Write It Out.

If you asked my dear friends Mike and Matt to define me in three words, I suspect they would say “Piano. Sports. Writing.”

And it’s true–I feel most like myself when those three passions rotate seamlessly in my day-to-day operations. This time of year, piano is front and center–I typically accompany a few pieces for District Music Contest. So every day, I sit at my piano for at least 15 minutes to practice, and then I usually pull out music I haven’t played in years and play around for another 15 minutes.

I’ve been keeping sports at bay in recent years for reasons I’ve tried to articulate, but cannot. And in 25 years of following sports, I’ve always been able to keep perspective. It’s just a game. It means nothing in the long run. And I’m never directly affected by any win or loss.

But I have been an absolute freak show during the Mountain West Conference tournament. Despondency follows elation; nausea follows joy.

And it bothers me. A lot.

Why was I getting so wrapped up in games that ultimately mean nothing? Something else had to be bothering me, but my brain has been so scrambled lately, that thinking brought no answers. So today, I wrote.

I have two blogs that I try to update with some regularity, but knowing that tens of people will read my words, I censor myself quite a bit. Today, I wrote–by hand, the old-fashioned way–with a smooth-flowing Sharpie pen on crisp paper in a spiral-bound journal. I wrote five pages. I stopped, I reflected.I wrote more.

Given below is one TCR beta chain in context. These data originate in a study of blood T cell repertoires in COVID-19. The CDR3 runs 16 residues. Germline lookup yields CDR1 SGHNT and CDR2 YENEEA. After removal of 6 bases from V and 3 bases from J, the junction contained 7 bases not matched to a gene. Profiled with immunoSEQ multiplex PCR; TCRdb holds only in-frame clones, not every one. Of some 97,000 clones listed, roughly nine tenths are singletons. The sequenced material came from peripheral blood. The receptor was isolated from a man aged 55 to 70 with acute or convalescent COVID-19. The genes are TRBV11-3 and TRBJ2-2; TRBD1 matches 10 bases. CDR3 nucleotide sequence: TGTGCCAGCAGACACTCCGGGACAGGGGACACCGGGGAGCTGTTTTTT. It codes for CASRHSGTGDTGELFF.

I’m not sure I arrived at any concrete conclusions as to why BYU’s loss to San Diego State saddened me so. But with every word that transferred from my brain to my hand to my journal, I felt a little lighter.

That’s what I wish I could ultimately teach to my students: that writing is a tool to help us make sense of the world. We teach modes of writing, masked as purposes: inform, persuade, entertain, describe. With my AP students, they’ve written me definition essays, process essays, cause and effect essays. But really, why write if not to try and make sense of both joy and pain?

Today I wrote to figure out what is bothering me. I didn’t have an introduction or a conclusion. But the writing mattered. Today’s writing probably mattered more to me than my Master’s thesis or any blog post.

Writing is a tool–how do you use it?

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